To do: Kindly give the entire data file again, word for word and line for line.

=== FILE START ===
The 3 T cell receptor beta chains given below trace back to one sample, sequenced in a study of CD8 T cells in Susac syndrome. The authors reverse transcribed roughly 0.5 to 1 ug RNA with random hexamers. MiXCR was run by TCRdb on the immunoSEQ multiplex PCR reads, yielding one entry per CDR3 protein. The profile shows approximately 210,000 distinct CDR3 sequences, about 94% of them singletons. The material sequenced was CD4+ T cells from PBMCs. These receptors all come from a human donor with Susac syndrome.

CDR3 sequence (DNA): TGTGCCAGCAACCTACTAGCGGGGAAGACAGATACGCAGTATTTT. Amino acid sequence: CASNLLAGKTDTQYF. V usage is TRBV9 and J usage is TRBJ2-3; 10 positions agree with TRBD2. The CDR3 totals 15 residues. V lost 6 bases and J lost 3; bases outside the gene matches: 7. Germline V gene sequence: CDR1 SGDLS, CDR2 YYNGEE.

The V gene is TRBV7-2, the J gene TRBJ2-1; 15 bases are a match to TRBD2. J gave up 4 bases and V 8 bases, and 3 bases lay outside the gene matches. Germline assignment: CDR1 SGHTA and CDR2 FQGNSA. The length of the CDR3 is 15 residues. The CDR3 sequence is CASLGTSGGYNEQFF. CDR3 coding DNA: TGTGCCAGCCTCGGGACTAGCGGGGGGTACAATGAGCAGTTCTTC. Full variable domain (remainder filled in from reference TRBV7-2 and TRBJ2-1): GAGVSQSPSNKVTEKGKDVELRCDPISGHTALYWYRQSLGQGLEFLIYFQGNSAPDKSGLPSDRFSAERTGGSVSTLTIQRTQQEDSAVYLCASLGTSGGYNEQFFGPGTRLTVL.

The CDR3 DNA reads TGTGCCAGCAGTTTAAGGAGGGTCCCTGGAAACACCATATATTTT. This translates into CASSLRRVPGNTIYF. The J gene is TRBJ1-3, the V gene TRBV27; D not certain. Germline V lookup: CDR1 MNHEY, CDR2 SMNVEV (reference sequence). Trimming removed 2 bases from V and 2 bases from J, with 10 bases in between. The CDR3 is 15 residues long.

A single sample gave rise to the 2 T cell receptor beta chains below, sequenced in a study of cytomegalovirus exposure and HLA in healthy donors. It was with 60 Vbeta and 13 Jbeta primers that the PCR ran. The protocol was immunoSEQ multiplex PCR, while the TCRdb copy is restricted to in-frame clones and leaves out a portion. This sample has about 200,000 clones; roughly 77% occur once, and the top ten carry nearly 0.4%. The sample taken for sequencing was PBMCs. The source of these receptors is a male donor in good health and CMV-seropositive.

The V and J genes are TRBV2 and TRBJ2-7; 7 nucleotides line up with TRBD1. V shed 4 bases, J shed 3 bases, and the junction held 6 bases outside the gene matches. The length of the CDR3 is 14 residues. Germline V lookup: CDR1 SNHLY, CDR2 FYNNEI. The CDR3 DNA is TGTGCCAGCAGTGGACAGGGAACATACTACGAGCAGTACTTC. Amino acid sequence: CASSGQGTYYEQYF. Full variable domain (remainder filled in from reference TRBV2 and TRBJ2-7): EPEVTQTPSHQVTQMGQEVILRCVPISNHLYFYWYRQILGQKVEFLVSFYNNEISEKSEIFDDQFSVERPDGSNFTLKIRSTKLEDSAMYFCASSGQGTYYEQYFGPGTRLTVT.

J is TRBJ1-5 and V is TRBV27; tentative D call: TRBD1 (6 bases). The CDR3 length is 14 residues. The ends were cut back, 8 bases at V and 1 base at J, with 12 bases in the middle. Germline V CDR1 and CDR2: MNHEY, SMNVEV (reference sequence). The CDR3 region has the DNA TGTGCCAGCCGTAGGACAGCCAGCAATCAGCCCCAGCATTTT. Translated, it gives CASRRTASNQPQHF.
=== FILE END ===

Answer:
The 3 T cell receptor beta chains given below trace back to one sample, sequenced in a study of CD8 T cells in Susac syndrome. The authors reverse transcribed roughly 0.5 to 1 ug RNA with random hexamers. MiXCR was run by TCRdb on the immunoSEQ multiplex PCR reads, yielding one entry per CDR3 protein. The profile shows approximately 210,000 distinct CDR3 sequences, about 94% of them singletons. The material sequenced was CD4+ T cells from PBMCs. These receptors all come from a human donor with Susac syndrome.

CDR3 sequence (DNA): TGTGCCAGCAACCTACTAGCGGGGAAGACAGATACGCAGTATTTT. Amino acid sequence: CASNLLAGKTDTQYF. V usage is TRBV9 and J usage is TRBJ2-3; 10 positions agree with TRBD2. The CDR3 totals 15 residues. V lost 6 bases and J lost 3; bases outside the gene matches: 7. Germline V gene sequence: CDR1 SGDLS, CDR2 YYNGEE.

The V gene is TRBV7-2, the J gene TRBJ2-1; 15 bases are a match to TRBD2. J gave up 4 bases and V 8 bases, and 3 bases lay outside the gene matches. Germline assignment: CDR1 SGHTA and CDR2 FQGNSA. The length of the CDR3 is 15 residues. The CDR3 sequence is CASLGTSGGYNEQFF. CDR3 coding DNA: TGTGCCAGCCTCGGGACTAGCGGGGGGTACAATGAGCAGTTCTTC. Full variable domain (remainder filled in from reference TRBV7-2 and TRBJ2-1): GAGVSQSPSNKVTEKGKDVELRCDPISGHTALYWYRQSLGQGLEFLIYFQGNSAPDKSGLPSDRFSAERTGGSVSTLTIQRTQQEDSAVYLCASLGTSGGYNEQFFGPGTRLTVL.

The CDR3 DNA reads TGTGCCAGCAGTTTAAGGAGGGTCCCTGGAAACACCATATATTTT. This translates into CASSLRRVPGNTIYF. The J gene is TRBJ1-3, the V gene TRBV27; D not certain. Germline V lookup: CDR1 MNHEY, CDR2 SMNVEV (reference sequence). Trimming removed 2 bases from V and 2 bases from J, with 10 bases in between. The CDR3 is 15 residues long.

A single sample gave rise to the 2 T cell receptor beta chains below, sequenced in a study of cytomegalovirus exposure and HLA in healthy donors. It was with 60 Vbeta and 13 Jbeta primers that the PCR ran. The protocol was immunoSEQ multiplex PCR, while the TCRdb copy is restricted to in-frame clones and leaves out a portion. This sample has about 200,000 clones; roughly 77% occur once, and the top ten carry nearly 0.4%. The sample taken for sequencing was PBMCs. The source of these receptors is a male donor in good health and CMV-seropositive.

The V and J genes are TRBV2 and TRBJ2-7; 7 nucleotides line up with TRBD1. V shed 4 bases, J shed 3 bases, and the junction held 6 bases outside the gene matches. The length of the CDR3 is 14 residues. Germline V lookup: CDR1 SNHLY, CDR2 FYNNEI. The CDR3 DNA is TGTGCCAGCAGTGGACAGGGAACATACTACGAGCAGTACTTC. Amino acid sequence: CASSGQGTYYEQYF. Full variable domain (remainder filled in from reference TRBV2 and TRBJ2-7): EPEVTQTPSHQVTQMGQEVILRCVPISNHLYFYWYRQILGQKVEFLVSFYNNEISEKSEIFDDQFSVERPDGSNFTLKIRSTKLEDSAMYFCASSGQGTYYEQYFGPGTRLTVT.

J is TRBJ1-5 and V is TRBV27; tentative D call: TRBD1 (6 bases). The CDR3 length is 14 residues. The ends were cut back, 8 bases at V and 1 base at J, with 12 bases in the middle. Germline V CDR1 and CDR2: MNHEY, SMNVEV (reference sequence). The CDR3 region has the DNA TGTGCCAGCCGTAGGACAGCCAGCAATCAGCCCCAGCATTTT. Translated, it gives CASRRTASNQPQHF.